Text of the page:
Graham: Budget resolution must keep ObamaCare repeal debate alive

Graham: Budget resolution must keep ObamaCare repeal debate alive
© Greg Nash

Sen. Lindsey GrahamLindsey Olin GrahamGraham, Cuellar press Biden to name border czar Trump takes two punches from GOP The Hill's 12:30 Report - Presented by Facebook - US gymnast wins all-around gold as Simone Biles cheers from the stands MORE (R-S.C.) said on Sunday he would not vote for a budget resolution that did not allow the health care debate to continue.

"We're not going to vote for a budget resolution that doesn't allow the health care debate to continue," Graham, who sits on the Senate Budget Committee, said on ABC's "This Week."

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Republicans need to pass another budget resolution this fall to pave the way for tax reform, which they also want to pass by a simple majority.

They only have a one-seat advance on the Senate Budget Committee. And GOP leadership will need the support of at least 50 GOP senators to support the resolution, allowing Vice President Mike PenceMichael (Mike) Richard PenceOfficers' powerful Capitol riot testimony underscores Pelosi's partisan blunder RealClearPolitics reporter says Freedom Caucus shows how much GOP changed under Trump Want to improve vaccine rates? Ask for this endorsement MORE to break a tie, on the Senate floor.

If Graham and Sen. Ron JohnsonRonald (Ron) Harold JohnsonTrump urged DOJ officials to call election corrupt 'and leave the rest to me' Chuck Todd is dead wrong: Liberal bias defines modern journalism Grassley pressured to run as Democrats set sights on Iowa MORE (R-Wis.) both opposed the budget resolution, as Graham threatened Sunday, it would give leadership no room for error to get the budget - and the rules for tax reform - cleared.

Sen. Rand PaulRandal (Rand) Howard PaulThe Hill's Morning Report - Presented by Facebook - A huge win for Biden, centrist senators Only two people cited by TSA for mask violations have agreed to pay fine Senators reach billion deal on emergency Capitol security bill MORE (R-Ky.) was the only Republican to vote against the fiscal year 2017 budget resolution passed in January, which set up ObamaCare repeal, because it didn't balance. He hasn't weighed in on the upcoming fiscal year 2018 budget.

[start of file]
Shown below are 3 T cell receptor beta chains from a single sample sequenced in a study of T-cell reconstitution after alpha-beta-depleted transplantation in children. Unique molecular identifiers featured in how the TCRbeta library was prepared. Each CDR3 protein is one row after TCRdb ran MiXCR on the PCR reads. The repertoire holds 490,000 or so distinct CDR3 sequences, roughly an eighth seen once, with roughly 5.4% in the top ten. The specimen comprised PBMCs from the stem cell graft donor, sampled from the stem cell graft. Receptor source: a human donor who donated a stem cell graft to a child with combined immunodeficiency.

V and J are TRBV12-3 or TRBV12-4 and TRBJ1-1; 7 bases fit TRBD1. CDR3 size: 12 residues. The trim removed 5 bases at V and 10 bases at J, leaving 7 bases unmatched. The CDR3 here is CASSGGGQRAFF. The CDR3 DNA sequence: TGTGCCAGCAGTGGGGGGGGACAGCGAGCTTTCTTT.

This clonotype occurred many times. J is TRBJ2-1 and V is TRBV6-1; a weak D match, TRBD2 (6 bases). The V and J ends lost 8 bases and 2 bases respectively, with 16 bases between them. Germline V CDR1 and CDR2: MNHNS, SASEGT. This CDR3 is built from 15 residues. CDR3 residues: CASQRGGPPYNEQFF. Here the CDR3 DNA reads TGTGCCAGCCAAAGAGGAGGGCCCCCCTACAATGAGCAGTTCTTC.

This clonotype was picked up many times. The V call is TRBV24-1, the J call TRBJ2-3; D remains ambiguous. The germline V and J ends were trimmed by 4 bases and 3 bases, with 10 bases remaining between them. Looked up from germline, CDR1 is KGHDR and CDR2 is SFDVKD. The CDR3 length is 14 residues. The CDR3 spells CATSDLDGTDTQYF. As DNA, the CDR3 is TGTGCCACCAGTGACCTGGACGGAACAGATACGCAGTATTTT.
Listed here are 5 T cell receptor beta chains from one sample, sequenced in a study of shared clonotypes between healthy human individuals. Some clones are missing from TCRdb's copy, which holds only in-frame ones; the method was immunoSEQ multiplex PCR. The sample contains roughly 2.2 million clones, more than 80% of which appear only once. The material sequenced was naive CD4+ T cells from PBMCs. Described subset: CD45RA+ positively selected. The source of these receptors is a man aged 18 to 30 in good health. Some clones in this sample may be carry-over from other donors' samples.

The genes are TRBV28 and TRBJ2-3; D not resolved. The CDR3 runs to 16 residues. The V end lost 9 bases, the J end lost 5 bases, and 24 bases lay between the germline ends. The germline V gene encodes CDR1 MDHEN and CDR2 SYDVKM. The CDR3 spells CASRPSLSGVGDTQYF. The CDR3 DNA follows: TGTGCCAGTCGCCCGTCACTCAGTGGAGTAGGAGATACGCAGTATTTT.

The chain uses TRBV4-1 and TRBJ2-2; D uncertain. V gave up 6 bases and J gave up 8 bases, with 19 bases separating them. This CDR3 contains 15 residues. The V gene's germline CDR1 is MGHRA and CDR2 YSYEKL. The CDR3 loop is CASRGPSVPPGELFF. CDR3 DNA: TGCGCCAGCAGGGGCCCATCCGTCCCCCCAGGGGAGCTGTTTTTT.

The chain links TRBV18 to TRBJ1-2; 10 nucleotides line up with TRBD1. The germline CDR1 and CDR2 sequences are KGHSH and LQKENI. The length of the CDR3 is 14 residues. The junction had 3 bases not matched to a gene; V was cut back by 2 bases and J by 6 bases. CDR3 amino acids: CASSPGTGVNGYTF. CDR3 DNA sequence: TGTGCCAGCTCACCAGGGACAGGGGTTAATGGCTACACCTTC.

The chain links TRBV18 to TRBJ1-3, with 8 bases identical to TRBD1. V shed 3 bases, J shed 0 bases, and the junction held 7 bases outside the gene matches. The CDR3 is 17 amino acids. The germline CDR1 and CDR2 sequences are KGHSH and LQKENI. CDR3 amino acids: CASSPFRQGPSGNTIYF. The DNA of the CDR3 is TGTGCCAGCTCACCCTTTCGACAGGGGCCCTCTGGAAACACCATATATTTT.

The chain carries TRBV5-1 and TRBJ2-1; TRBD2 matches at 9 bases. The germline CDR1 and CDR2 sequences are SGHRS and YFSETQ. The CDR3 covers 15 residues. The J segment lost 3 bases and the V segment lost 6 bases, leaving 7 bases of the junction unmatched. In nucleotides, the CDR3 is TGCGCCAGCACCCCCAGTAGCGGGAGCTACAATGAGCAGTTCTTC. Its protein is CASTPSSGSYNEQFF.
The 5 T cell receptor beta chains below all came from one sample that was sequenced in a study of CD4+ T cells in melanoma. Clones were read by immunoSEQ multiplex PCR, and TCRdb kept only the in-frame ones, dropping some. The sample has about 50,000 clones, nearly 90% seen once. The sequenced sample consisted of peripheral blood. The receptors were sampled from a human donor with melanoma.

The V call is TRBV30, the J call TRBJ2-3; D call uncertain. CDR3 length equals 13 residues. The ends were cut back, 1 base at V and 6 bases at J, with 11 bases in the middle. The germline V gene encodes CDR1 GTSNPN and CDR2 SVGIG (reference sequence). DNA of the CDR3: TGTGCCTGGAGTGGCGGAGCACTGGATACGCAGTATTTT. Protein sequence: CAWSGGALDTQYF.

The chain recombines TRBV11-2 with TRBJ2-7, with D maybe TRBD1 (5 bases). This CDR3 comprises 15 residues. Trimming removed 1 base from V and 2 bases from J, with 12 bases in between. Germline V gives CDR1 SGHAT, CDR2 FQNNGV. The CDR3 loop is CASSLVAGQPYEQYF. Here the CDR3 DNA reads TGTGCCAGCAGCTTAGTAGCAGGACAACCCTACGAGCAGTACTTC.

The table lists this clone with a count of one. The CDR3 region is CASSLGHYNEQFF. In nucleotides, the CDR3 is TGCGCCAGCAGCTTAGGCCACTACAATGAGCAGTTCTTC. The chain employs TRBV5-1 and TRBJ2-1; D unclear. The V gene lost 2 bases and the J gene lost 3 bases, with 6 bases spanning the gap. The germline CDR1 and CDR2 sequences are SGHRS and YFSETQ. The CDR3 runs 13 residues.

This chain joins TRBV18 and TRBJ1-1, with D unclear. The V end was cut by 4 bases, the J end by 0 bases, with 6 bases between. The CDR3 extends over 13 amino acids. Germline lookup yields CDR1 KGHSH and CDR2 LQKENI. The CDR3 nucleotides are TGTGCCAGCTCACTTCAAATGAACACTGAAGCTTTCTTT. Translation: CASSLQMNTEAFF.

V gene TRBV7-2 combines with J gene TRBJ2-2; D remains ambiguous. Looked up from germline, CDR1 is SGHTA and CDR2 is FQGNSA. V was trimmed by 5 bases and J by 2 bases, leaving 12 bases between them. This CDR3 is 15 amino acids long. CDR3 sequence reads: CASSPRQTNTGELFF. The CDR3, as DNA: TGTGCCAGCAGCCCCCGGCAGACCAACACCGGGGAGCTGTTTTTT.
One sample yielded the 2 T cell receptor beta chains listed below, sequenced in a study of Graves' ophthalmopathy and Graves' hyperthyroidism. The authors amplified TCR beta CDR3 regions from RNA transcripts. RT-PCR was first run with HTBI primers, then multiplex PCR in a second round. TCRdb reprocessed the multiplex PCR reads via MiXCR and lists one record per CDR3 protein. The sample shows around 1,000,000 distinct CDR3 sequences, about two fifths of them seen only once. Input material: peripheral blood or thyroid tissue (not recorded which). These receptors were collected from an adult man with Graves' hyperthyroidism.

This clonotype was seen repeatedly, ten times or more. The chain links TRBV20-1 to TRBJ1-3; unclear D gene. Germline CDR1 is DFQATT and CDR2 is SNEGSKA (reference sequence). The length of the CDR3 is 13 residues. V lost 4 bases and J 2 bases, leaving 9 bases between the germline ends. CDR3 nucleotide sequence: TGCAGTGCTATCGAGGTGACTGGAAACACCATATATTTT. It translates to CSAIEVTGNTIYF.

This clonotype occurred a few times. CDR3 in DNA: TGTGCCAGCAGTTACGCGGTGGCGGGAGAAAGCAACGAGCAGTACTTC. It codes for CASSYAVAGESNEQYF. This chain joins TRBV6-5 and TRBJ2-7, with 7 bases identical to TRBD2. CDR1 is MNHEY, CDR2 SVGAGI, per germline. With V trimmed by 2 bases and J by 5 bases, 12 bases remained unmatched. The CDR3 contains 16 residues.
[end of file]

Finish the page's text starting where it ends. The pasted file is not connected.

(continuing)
Graham's comments come as he is trying to get his bill, co-sponsored with GOP Sen. Bill CassidyBill CassidySenate starts infrastructure debate amid 11th-hour drama Top Democrat: 'A lot of spin' coming from White House on infrastructure The Hill's 12:30 Report - Presented by Facebook - US gymnast wins all-around gold as Simone Biles cheers from the stands MORE (R-La.),  cleared through the Senate before the end of the month, when the fiscal year 2017 budget resolution and the rules allowing Republicans to bypass a Democratic filibuster expire.

He said Democrats are complaining about Republicans using the same legislative process they did by using budget reconciliation to pass a health care bill.

"I think we're going to get the votes next week. We're using the exact same process the Democrats did to pass ObamaCare. They complain about a process they used," Graham said.

Graham said he doesn't expect to get Democrats on board for reform. 

"They're never going to give in to changing ObamaCare," he said of Democrats. "They're going to single payer health care. There is no bipartisan solution to health care that fundamentally changes ObamaCare, because there are stakeholders for single payer health care."

Paul and Sen. John McCainJohn Sidney McCainMeghan McCain to produce 'Don't Sweat the Small Stuff' Lifetime movie starring Heather Locklear An August ultimatum: No recess until redistricting reform is done Meghan McCain on Pelosi, McCarthy fight: 'I think they're all bad' MORE (R-Ariz.) have both said they will not support the bill from Graham-Cassidy. Several other key senators remain undecided.

McCain's opposition to the legislation, announced Friday, left Republicans scrambling to get 50 votes from their conference by Sept. 30 to meet the budget reconciliation deadline. 

If an ObamaCare replacement bill isn’t signed into law by then under budget reconciliation rules, it would need 60 votes to pass.

If Republicans aren't able to pass ObamaCare repeal this week, they could include rules allowing them to pass it by a simple majority in the next budget resolution.

Sen. Orrin HatchOrrin Grant HatchDrug prices are declining amid inflation fears The national action imperative to achieve 30 by 30 Financial market transactions should not be taxed or restricted MORE (R-Utah) has noted that would require them to package healthcare and tax reform—their two biggest agenda items—together but it's "not easy."